I’m beginning to undergo a seismic shift in my understanding of my role as a teacher. I used to be satisfied with teaching vocabulary and collocations in my reading class along with a few pre-viewing questions of a text and some post-reading discussions. I now understand that I’ve been cheating my students out of a reading experience that will be meaningful and will further their skills and knowledge of English. Decoding vocabulary is not enough. Asking a literal question is too easy.
They are better than that. They are smarter than that. And so am I.
My own reader identity was shaped early on. My parents created an environment that had many books at a variety of levels. They read to me at bedtime. My school encouraged students to use the library. I rode my bike to the library every week. I chose books I wanted to read. I still have all these strategies that keep me reading today — even with the influence of the internet in my life.
I must recognize that my students most likely have not had the same environment that I did. I cannot approach them as though they are younger versions of me. This is part of the shift that MUST be made starting now. I began to consider this yesterday on the train ride home. I remembered a Gen 1.5 student at Bakersfield College, Sonia, who stated loudly, and proudly: “I hate reading.” It shocked me at the time. It made me feel this gigantic wall between us. I wondered why the hell she was taking my class. I felt that I would never be able to reach her. NOW, I realize that this was her defense mechanism, and I should have addressed it in a totally different manner. I remember trying to be positive to her, giving feedback when she handed in assignments – but I’m sure that wasn’t enough. I focused on asking questions to her classmates because she never seemed to be prepared. Then I found out that she was pregnant about half-way thru the semester. I thought to myself: “what is she going to teach her kid about learning and reading? Her kid is doomed” I should have asked myself instead:: “what am I going to teach Sonia about reading and learning, so she can be empowered to pass it on?”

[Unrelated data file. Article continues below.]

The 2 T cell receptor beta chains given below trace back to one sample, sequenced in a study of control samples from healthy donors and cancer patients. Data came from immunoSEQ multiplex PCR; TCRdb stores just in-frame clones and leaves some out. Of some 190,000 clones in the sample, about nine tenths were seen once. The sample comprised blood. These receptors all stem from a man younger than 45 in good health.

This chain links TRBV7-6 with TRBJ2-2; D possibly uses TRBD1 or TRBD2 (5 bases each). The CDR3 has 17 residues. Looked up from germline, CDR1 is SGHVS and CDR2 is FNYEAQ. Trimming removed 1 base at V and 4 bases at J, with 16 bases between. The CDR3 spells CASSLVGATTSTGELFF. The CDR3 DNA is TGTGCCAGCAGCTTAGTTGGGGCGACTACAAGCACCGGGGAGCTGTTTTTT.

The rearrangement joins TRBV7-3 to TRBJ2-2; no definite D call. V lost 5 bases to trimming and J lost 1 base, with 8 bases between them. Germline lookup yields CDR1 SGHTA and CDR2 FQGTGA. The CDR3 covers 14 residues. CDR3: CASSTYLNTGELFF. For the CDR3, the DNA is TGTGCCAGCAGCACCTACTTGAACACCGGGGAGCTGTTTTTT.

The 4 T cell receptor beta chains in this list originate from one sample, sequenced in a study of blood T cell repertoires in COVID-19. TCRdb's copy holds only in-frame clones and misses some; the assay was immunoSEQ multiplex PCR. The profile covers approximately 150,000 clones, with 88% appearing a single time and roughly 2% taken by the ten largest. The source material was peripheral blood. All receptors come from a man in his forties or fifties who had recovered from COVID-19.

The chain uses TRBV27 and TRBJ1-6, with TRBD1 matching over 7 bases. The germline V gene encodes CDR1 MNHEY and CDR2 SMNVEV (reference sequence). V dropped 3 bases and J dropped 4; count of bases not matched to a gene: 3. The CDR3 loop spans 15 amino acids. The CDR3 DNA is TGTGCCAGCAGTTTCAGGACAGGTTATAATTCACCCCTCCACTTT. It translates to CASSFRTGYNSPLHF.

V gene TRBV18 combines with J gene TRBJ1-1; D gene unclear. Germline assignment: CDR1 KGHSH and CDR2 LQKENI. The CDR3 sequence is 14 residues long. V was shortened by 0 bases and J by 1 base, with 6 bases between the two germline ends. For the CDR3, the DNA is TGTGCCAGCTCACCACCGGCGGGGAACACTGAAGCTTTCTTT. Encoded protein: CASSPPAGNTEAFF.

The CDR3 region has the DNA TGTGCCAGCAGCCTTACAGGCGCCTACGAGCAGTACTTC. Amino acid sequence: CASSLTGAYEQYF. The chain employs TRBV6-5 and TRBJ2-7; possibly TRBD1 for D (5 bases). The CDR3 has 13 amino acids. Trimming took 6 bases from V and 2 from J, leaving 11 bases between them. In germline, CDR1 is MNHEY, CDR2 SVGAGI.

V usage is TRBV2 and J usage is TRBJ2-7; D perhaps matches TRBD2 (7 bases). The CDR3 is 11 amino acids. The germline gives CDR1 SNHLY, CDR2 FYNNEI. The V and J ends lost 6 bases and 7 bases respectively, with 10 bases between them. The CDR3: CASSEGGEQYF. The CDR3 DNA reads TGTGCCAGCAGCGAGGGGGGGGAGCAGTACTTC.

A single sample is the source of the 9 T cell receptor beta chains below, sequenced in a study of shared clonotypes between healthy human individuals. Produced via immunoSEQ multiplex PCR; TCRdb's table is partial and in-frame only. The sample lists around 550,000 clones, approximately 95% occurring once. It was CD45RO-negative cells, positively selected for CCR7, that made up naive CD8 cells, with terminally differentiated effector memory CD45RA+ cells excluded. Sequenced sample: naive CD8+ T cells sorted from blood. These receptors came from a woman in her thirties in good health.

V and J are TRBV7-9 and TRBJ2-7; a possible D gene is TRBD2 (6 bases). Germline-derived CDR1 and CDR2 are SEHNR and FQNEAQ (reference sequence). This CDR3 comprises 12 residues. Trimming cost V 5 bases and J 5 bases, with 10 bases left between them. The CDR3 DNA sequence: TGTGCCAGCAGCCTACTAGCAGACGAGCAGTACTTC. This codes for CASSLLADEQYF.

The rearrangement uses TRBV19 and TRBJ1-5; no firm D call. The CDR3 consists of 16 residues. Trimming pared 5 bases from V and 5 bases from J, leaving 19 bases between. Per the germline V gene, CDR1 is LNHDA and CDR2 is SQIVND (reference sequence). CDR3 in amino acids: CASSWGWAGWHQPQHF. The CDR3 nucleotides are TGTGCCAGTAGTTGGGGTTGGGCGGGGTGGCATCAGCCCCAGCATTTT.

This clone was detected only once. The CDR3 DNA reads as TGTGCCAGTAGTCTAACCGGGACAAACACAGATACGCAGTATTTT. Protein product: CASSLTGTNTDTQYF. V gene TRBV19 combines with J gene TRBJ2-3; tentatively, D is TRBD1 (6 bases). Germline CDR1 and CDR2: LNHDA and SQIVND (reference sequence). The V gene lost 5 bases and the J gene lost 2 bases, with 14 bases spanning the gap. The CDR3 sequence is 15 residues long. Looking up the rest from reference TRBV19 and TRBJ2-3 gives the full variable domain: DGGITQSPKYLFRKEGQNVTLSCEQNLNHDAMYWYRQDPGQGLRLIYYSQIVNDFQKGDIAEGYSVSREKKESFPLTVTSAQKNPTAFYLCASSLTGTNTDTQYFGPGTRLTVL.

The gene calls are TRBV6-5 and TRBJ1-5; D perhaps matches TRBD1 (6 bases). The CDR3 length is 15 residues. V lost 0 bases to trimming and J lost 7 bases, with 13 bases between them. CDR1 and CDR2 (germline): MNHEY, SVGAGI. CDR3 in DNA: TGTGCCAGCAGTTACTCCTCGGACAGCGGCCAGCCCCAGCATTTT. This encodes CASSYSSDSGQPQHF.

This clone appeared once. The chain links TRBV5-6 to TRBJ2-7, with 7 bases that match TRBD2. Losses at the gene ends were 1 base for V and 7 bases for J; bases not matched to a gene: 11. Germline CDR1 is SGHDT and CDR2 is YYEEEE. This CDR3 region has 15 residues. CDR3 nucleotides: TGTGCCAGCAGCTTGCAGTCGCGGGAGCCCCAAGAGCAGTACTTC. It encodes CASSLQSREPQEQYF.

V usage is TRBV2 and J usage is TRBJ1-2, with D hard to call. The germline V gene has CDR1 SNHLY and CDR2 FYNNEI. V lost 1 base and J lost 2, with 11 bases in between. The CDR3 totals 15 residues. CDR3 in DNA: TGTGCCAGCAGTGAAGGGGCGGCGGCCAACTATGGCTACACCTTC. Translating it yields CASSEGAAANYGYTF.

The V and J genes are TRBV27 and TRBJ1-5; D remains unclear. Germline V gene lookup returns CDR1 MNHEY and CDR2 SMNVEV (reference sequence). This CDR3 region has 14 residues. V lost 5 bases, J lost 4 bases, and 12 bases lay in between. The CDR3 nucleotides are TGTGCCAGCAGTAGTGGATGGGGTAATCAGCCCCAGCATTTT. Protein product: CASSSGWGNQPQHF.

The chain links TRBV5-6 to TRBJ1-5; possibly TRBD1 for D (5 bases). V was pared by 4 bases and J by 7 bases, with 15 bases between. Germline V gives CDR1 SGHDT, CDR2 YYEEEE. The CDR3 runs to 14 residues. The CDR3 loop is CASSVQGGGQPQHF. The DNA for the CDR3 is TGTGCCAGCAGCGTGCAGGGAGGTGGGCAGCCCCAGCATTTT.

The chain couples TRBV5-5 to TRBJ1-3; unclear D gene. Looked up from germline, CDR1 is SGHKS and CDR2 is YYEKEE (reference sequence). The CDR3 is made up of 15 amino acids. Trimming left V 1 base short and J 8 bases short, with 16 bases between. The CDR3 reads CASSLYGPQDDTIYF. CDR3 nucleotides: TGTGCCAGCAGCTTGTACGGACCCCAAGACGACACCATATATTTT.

Sara Behseta led a nomadic teaching existence for two decades. She wandered far and wide, searching for meaning in the deserts of ESL community programs, conversation schools, community colleges, and intensive English programs in Milwaukee, San Diego, Pittsburgh, Bakersfield, and Los Angeles. Her overseas experience was in Valparaiso, Chile, where she failed miserably in learning Spanish, but in the process became more aware of the struggles of the second language learner. In many of these positions, she felt like an imposter and has always known she still has much to learn from her students and colleagues. She credits her parents with instilling a love of reading from an early age with bedtime stories from J.R.R. Tolkien and C.S. Lewis.
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